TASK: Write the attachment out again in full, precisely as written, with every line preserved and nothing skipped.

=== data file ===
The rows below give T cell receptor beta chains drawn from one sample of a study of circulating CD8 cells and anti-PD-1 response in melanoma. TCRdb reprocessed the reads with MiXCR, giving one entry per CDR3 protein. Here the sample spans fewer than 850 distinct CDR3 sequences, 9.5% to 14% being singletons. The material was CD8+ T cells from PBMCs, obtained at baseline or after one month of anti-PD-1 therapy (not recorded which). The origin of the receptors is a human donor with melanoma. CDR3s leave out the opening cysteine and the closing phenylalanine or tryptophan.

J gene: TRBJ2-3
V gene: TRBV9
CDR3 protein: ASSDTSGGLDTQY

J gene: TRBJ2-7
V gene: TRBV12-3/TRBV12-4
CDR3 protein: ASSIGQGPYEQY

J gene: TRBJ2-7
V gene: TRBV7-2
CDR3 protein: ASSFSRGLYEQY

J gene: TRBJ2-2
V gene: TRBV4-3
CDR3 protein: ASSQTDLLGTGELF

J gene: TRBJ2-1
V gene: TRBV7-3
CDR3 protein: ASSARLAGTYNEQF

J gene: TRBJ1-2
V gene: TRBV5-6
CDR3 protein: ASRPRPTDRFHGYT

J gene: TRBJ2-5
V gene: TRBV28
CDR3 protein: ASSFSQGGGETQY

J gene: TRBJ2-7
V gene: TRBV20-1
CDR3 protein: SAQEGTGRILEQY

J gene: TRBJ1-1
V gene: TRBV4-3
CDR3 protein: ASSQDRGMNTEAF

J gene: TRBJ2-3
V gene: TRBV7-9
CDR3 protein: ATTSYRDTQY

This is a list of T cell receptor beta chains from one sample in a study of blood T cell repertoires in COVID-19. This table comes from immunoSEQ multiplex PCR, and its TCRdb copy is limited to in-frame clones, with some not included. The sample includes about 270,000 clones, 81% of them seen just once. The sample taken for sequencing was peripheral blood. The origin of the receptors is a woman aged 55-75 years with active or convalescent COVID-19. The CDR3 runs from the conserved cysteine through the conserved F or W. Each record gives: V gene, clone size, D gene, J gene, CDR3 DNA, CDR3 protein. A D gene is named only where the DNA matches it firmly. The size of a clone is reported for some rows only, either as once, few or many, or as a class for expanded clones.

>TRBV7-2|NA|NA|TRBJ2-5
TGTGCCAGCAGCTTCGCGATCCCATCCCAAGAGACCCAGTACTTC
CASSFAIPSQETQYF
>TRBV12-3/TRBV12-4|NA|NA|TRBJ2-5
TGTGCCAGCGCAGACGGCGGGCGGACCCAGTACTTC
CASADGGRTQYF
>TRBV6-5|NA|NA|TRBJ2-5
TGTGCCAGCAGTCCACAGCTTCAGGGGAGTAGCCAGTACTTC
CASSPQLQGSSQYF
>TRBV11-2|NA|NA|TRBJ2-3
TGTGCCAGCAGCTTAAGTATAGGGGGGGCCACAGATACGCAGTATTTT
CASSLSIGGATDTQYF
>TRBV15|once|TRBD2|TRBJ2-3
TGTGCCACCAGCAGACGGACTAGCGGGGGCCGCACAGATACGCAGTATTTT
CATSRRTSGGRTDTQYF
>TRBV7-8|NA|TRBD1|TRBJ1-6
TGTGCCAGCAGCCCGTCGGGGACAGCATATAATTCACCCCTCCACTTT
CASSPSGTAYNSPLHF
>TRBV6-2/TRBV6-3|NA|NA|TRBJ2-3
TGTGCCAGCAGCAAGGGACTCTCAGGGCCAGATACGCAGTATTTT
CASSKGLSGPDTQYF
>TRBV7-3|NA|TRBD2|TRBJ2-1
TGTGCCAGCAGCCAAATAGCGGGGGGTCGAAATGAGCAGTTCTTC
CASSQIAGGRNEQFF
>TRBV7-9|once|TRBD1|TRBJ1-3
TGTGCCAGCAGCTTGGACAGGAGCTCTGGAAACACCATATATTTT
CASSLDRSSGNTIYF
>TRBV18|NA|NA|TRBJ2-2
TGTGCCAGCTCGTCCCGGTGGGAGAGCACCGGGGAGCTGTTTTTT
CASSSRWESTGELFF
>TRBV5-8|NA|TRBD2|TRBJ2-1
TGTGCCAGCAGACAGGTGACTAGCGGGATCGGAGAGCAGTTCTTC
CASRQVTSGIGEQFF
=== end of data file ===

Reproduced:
The rows below give T cell receptor beta chains drawn from one sample of a study of circulating CD8 cells and anti-PD-1 response in melanoma. TCRdb reprocessed the reads with MiXCR, giving one entry per CDR3 protein. Here the sample spans fewer than 850 distinct CDR3 sequences, 9.5% to 14% being singletons. The material was CD8+ T cells from PBMCs, obtained at baseline or after one month of anti-PD-1 therapy (not recorded which). The origin of the receptors is a human donor with melanoma. CDR3s leave out the opening cysteine and the closing phenylalanine or tryptophan.

J gene: TRBJ2-3
V gene: TRBV9
CDR3 protein: ASSDTSGGLDTQY

J gene: TRBJ2-7
V gene: TRBV12-3/TRBV12-4
CDR3 protein: ASSIGQGPYEQY

J gene: TRBJ2-7
V gene: TRBV7-2
CDR3 protein: ASSFSRGLYEQY

J gene: TRBJ2-2
V gene: TRBV4-3
CDR3 protein: ASSQTDLLGTGELF

J gene: TRBJ2-1
V gene: TRBV7-3
CDR3 protein: ASSARLAGTYNEQF

J gene: TRBJ1-2
V gene: TRBV5-6
CDR3 protein: ASRPRPTDRFHGYT

J gene: TRBJ2-5
V gene: TRBV28
CDR3 protein: ASSFSQGGGETQY

J gene: TRBJ2-7
V gene: TRBV20-1
CDR3 protein: SAQEGTGRILEQY

J gene: TRBJ1-1
V gene: TRBV4-3
CDR3 protein: ASSQDRGMNTEAF

J gene: TRBJ2-3
V gene: TRBV7-9
CDR3 protein: ATTSYRDTQY

This is a list of T cell receptor beta chains from one sample in a study of blood T cell repertoires in COVID-19. This table comes from immunoSEQ multiplex PCR, and its TCRdb copy is limited to in-frame clones, with some not included. The sample includes about 270,000 clones, 81% of them seen just once. The sample taken for sequencing was peripheral blood. The origin of the receptors is a woman aged 55-75 years with active or convalescent COVID-19. The CDR3 runs from the conserved cysteine through the conserved F or W. Each record gives: V gene, clone size, D gene, J gene, CDR3 DNA, CDR3 protein. A D gene is named only where the DNA matches it firmly. The size of a clone is reported for some rows only, either as once, few or many, or as a class for expanded clones.

>TRBV7-2|NA|NA|TRBJ2-5
TGTGCCAGCAGCTTCGCGATCCCATCCCAAGAGACCCAGTACTTC
CASSFAIPSQETQYF
>TRBV12-3/TRBV12-4|NA|NA|TRBJ2-5
TGTGCCAGCGCAGACGGCGGGCGGACCCAGTACTTC
CASADGGRTQYF
>TRBV6-5|NA|NA|TRBJ2-5
TGTGCCAGCAGTCCACAGCTTCAGGGGAGTAGCCAGTACTTC
CASSPQLQGSSQYF
>TRBV11-2|NA|NA|TRBJ2-3
TGTGCCAGCAGCTTAAGTATAGGGGGGGCCACAGATACGCAGTATTTT
CASSLSIGGATDTQYF
>TRBV15|once|TRBD2|TRBJ2-3
TGTGCCACCAGCAGACGGACTAGCGGGGGCCGCACAGATACGCAGTATTTT
CATSRRTSGGRTDTQYF
>TRBV7-8|NA|TRBD1|TRBJ1-6
TGTGCCAGCAGCCCGTCGGGGACAGCATATAATTCACCCCTCCACTTT
CASSPSGTAYNSPLHF
>TRBV6-2/TRBV6-3|NA|NA|TRBJ2-3
TGTGCCAGCAGCAAGGGACTCTCAGGGCCAGATACGCAGTATTTT
CASSKGLSGPDTQYF
>TRBV7-3|NA|TRBD2|TRBJ2-1
TGTGCCAGCAGCCAAATAGCGGGGGGTCGAAATGAGCAGTTCTTC
CASSQIAGGRNEQFF
>TRBV7-9|once|TRBD1|TRBJ1-3
TGTGCCAGCAGCTTGGACAGGAGCTCTGGAAACACCATATATTTT
CASSLDRSSGNTIYF
>TRBV18|NA|NA|TRBJ2-2
TGTGCCAGCTCGTCCCGGTGGGAGAGCACCGGGGAGCTGTTTTTT
CASSSRWESTGELFF
>TRBV5-8|NA|TRBD2|TRBJ2-1
TGTGCCAGCAGACAGGTGACTAGCGGGATCGGAGAGCAGTTCTTC
CASRQVTSGIGEQFF